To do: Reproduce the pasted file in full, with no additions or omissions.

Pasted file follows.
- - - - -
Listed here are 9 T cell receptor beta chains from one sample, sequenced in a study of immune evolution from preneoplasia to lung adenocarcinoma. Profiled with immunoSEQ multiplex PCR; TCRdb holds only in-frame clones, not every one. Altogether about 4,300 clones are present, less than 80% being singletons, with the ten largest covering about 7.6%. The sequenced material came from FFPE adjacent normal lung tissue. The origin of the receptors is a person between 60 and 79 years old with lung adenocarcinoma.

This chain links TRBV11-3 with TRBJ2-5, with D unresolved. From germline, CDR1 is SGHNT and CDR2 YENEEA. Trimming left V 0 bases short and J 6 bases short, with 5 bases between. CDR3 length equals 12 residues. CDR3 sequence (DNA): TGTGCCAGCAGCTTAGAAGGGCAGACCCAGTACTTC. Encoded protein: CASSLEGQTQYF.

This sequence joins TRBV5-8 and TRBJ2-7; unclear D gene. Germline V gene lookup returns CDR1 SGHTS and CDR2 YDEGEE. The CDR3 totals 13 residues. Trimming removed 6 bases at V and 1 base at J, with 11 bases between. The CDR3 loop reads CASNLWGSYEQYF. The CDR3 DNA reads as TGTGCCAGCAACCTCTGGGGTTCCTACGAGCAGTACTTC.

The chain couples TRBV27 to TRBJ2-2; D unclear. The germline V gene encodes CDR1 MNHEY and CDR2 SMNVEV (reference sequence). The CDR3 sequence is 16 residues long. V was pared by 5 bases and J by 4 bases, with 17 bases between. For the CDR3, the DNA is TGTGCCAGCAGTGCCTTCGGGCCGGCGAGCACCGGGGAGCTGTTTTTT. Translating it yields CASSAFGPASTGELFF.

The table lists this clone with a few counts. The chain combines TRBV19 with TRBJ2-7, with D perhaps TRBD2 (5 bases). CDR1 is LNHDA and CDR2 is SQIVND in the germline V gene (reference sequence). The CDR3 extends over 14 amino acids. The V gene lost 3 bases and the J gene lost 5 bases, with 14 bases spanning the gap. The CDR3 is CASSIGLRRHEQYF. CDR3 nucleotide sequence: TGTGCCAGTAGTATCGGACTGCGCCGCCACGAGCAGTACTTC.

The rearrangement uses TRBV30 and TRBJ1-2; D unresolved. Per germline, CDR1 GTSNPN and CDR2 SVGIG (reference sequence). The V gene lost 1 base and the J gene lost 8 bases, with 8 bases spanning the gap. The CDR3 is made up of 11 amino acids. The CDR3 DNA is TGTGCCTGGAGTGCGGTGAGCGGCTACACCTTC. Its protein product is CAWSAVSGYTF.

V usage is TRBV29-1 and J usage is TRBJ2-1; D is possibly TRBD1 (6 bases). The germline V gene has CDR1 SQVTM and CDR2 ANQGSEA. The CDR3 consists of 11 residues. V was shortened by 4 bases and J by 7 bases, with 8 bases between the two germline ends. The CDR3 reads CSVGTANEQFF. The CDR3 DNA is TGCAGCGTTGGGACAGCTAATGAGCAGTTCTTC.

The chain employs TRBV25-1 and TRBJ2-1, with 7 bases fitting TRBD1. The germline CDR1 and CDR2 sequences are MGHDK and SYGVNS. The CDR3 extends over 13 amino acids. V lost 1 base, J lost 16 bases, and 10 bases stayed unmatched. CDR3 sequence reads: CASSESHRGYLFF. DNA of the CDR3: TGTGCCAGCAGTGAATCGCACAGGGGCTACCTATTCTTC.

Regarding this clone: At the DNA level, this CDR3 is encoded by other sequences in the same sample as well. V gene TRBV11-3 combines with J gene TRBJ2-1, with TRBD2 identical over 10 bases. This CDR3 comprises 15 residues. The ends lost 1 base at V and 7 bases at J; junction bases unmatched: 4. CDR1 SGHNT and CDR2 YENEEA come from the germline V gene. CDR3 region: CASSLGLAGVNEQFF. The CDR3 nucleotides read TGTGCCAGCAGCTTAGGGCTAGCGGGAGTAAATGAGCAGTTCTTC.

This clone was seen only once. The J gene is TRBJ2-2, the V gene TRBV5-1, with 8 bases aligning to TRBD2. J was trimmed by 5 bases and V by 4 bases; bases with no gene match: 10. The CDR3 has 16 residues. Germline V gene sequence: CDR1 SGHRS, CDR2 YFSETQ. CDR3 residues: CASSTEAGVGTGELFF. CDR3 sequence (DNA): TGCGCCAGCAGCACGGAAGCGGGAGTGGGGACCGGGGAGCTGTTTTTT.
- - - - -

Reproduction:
Listed here are 9 T cell receptor beta chains from one sample, sequenced in a study of immune evolution from preneoplasia to lung adenocarcinoma. Profiled with immunoSEQ multiplex PCR; TCRdb holds only in-frame clones, not every one. Altogether about 4,300 clones are present, less than 80% being singletons, with the ten largest covering about 7.6%. The sequenced material came from FFPE adjacent normal lung tissue. The origin of the receptors is a person between 60 and 79 years old with lung adenocarcinoma.

This chain links TRBV11-3 with TRBJ2-5, with D unresolved. From germline, CDR1 is SGHNT and CDR2 YENEEA. Trimming left V 0 bases short and J 6 bases short, with 5 bases between. CDR3 length equals 12 residues. CDR3 sequence (DNA): TGTGCCAGCAGCTTAGAAGGGCAGACCCAGTACTTC. Encoded protein: CASSLEGQTQYF.

This sequence joins TRBV5-8 and TRBJ2-7; unclear D gene. Germline V gene lookup returns CDR1 SGHTS and CDR2 YDEGEE. The CDR3 totals 13 residues. Trimming removed 6 bases at V and 1 base at J, with 11 bases between. The CDR3 loop reads CASNLWGSYEQYF. The CDR3 DNA reads as TGTGCCAGCAACCTCTGGGGTTCCTACGAGCAGTACTTC.

The chain couples TRBV27 to TRBJ2-2; D unclear. The germline V gene encodes CDR1 MNHEY and CDR2 SMNVEV (reference sequence). The CDR3 sequence is 16 residues long. V was pared by 5 bases and J by 4 bases, with 17 bases between. For the CDR3, the DNA is TGTGCCAGCAGTGCCTTCGGGCCGGCGAGCACCGGGGAGCTGTTTTTT. Translating it yields CASSAFGPASTGELFF.

The table lists this clone with a few counts. The chain combines TRBV19 with TRBJ2-7, with D perhaps TRBD2 (5 bases). CDR1 is LNHDA and CDR2 is SQIVND in the germline V gene (reference sequence). The CDR3 extends over 14 amino acids. The V gene lost 3 bases and the J gene lost 5 bases, with 14 bases spanning the gap. The CDR3 is CASSIGLRRHEQYF. CDR3 nucleotide sequence: TGTGCCAGTAGTATCGGACTGCGCCGCCACGAGCAGTACTTC.

The rearrangement uses TRBV30 and TRBJ1-2; D unresolved. Per germline, CDR1 GTSNPN and CDR2 SVGIG (reference sequence). The V gene lost 1 base and the J gene lost 8 bases, with 8 bases spanning the gap. The CDR3 is made up of 11 amino acids. The CDR3 DNA is TGTGCCTGGAGTGCGGTGAGCGGCTACACCTTC. Its protein product is CAWSAVSGYTF.

V usage is TRBV29-1 and J usage is TRBJ2-1; D is possibly TRBD1 (6 bases). The germline V gene has CDR1 SQVTM and CDR2 ANQGSEA. The CDR3 consists of 11 residues. V was shortened by 4 bases and J by 7 bases, with 8 bases between the two germline ends. The CDR3 reads CSVGTANEQFF. The CDR3 DNA is TGCAGCGTTGGGACAGCTAATGAGCAGTTCTTC.

The chain employs TRBV25-1 and TRBJ2-1, with 7 bases fitting TRBD1. The germline CDR1 and CDR2 sequences are MGHDK and SYGVNS. The CDR3 extends over 13 amino acids. V lost 1 base, J lost 16 bases, and 10 bases stayed unmatched. CDR3 sequence reads: CASSESHRGYLFF. DNA of the CDR3: TGTGCCAGCAGTGAATCGCACAGGGGCTACCTATTCTTC.

Regarding this clone: At the DNA level, this CDR3 is encoded by other sequences in the same sample as well. V gene TRBV11-3 combines with J gene TRBJ2-1, with TRBD2 identical over 10 bases. This CDR3 comprises 15 residues. The ends lost 1 base at V and 7 bases at J; junction bases unmatched: 4. CDR1 SGHNT and CDR2 YENEEA come from the germline V gene. CDR3 region: CASSLGLAGVNEQFF. The CDR3 nucleotides read TGTGCCAGCAGCTTAGGGCTAGCGGGAGTAAATGAGCAGTTCTTC.

This clone was seen only once. The J gene is TRBJ2-2, the V gene TRBV5-1, with 8 bases aligning to TRBD2. J was trimmed by 5 bases and V by 4 bases; bases with no gene match: 10. The CDR3 has 16 residues. Germline V gene sequence: CDR1 SGHRS, CDR2 YFSETQ. CDR3 residues: CASSTEAGVGTGELFF. CDR3 sequence (DNA): TGCGCCAGCAGCACGGAAGCGGGAGTGGGGACCGGGGAGCTGTTTTTT.